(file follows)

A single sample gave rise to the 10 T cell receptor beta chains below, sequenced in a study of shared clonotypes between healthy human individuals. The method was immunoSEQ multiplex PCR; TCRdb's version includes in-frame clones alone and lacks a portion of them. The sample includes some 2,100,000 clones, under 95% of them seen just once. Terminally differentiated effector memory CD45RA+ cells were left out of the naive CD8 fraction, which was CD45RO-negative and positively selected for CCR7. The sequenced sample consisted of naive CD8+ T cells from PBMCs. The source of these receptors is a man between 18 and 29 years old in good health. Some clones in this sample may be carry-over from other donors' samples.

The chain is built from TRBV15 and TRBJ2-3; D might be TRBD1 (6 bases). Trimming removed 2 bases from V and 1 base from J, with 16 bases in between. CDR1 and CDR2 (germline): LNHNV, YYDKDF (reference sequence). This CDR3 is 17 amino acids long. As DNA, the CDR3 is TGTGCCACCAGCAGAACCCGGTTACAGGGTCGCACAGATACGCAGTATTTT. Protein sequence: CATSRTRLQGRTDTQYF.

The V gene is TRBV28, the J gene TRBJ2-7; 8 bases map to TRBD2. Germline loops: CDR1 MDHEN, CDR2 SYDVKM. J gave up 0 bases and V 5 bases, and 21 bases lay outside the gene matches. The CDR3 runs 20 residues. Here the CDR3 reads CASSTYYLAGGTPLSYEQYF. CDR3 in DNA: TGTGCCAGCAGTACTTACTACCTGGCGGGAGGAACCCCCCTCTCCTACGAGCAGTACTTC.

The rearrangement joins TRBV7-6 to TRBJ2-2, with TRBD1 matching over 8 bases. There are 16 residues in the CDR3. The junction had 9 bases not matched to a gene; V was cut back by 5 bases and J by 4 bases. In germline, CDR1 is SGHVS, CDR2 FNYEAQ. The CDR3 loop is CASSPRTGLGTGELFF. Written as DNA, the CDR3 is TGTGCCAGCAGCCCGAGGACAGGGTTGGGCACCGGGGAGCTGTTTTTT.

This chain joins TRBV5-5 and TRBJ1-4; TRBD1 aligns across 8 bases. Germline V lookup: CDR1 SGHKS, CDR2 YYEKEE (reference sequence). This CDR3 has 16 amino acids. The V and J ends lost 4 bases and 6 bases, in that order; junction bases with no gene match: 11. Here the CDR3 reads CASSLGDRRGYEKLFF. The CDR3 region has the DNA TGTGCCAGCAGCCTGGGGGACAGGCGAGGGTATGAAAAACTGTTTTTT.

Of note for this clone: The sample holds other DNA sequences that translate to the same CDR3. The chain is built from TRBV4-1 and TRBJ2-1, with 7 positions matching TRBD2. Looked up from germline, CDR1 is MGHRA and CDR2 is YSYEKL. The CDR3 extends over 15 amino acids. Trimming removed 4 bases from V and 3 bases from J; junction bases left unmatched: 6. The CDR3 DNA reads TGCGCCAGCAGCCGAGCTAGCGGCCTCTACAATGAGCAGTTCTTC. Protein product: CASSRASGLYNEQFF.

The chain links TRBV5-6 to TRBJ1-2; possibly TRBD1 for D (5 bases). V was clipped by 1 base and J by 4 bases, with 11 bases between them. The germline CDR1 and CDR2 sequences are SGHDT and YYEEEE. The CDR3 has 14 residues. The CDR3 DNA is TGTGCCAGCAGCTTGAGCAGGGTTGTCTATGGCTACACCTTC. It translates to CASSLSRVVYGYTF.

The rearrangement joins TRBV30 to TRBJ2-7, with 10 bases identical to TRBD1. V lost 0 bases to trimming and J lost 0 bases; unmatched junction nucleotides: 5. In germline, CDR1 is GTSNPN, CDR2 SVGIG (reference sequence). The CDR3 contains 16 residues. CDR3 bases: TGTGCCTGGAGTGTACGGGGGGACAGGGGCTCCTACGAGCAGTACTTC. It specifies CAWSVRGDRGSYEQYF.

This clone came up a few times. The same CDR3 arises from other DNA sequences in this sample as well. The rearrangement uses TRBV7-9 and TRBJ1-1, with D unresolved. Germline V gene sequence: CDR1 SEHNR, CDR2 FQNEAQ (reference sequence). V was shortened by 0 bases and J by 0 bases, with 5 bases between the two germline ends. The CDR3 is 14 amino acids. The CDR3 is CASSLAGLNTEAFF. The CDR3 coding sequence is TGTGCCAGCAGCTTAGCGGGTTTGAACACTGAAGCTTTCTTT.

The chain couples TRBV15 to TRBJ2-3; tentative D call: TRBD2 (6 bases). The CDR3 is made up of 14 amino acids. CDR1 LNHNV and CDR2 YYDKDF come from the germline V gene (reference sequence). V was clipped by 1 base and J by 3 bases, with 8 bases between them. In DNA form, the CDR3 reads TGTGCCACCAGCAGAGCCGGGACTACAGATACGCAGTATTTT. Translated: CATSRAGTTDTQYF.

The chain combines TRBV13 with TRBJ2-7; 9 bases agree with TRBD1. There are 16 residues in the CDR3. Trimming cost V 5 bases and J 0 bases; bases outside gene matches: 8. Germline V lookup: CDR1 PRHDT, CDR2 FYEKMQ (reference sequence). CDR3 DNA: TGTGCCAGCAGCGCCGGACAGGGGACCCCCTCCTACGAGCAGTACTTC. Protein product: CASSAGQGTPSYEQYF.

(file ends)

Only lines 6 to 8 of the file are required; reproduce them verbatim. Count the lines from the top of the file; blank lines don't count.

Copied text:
Of note for this clone: The sample holds other DNA sequences that translate to the same CDR3. The chain is built from TRBV4-1 and TRBJ2-1, with 7 positions matching TRBD2. Looked up from germline, CDR1 is MGHRA and CDR2 is YSYEKL. The CDR3 extends over 15 amino acids. Trimming removed 4 bases from V and 3 bases from J; junction bases left unmatched: 6. The CDR3 DNA reads TGCGCCAGCAGCCGAGCTAGCGGCCTCTACAATGAGCAGTTCTTC. Protein product: CASSRASGLYNEQFF.

The chain links TRBV5-6 to TRBJ1-2; possibly TRBD1 for D (5 bases). V was clipped by 1 base and J by 4 bases, with 11 bases between them. The germline CDR1 and CDR2 sequences are SGHDT and YYEEEE. The CDR3 has 14 residues. The CDR3 DNA is TGTGCCAGCAGCTTGAGCAGGGTTGTCTATGGCTACACCTTC. It translates to CASSLSRVVYGYTF.

The rearrangement joins TRBV30 to TRBJ2-7, with 10 bases identical to TRBD1. V lost 0 bases to trimming and J lost 0 bases; unmatched junction nucleotides: 5. In germline, CDR1 is GTSNPN, CDR2 SVGIG (reference sequence). The CDR3 contains 16 residues. CDR3 bases: TGTGCCTGGAGTGTACGGGGGGACAGGGGCTCCTACGAGCAGTACTTC. It specifies CAWSVRGDRGSYEQYF.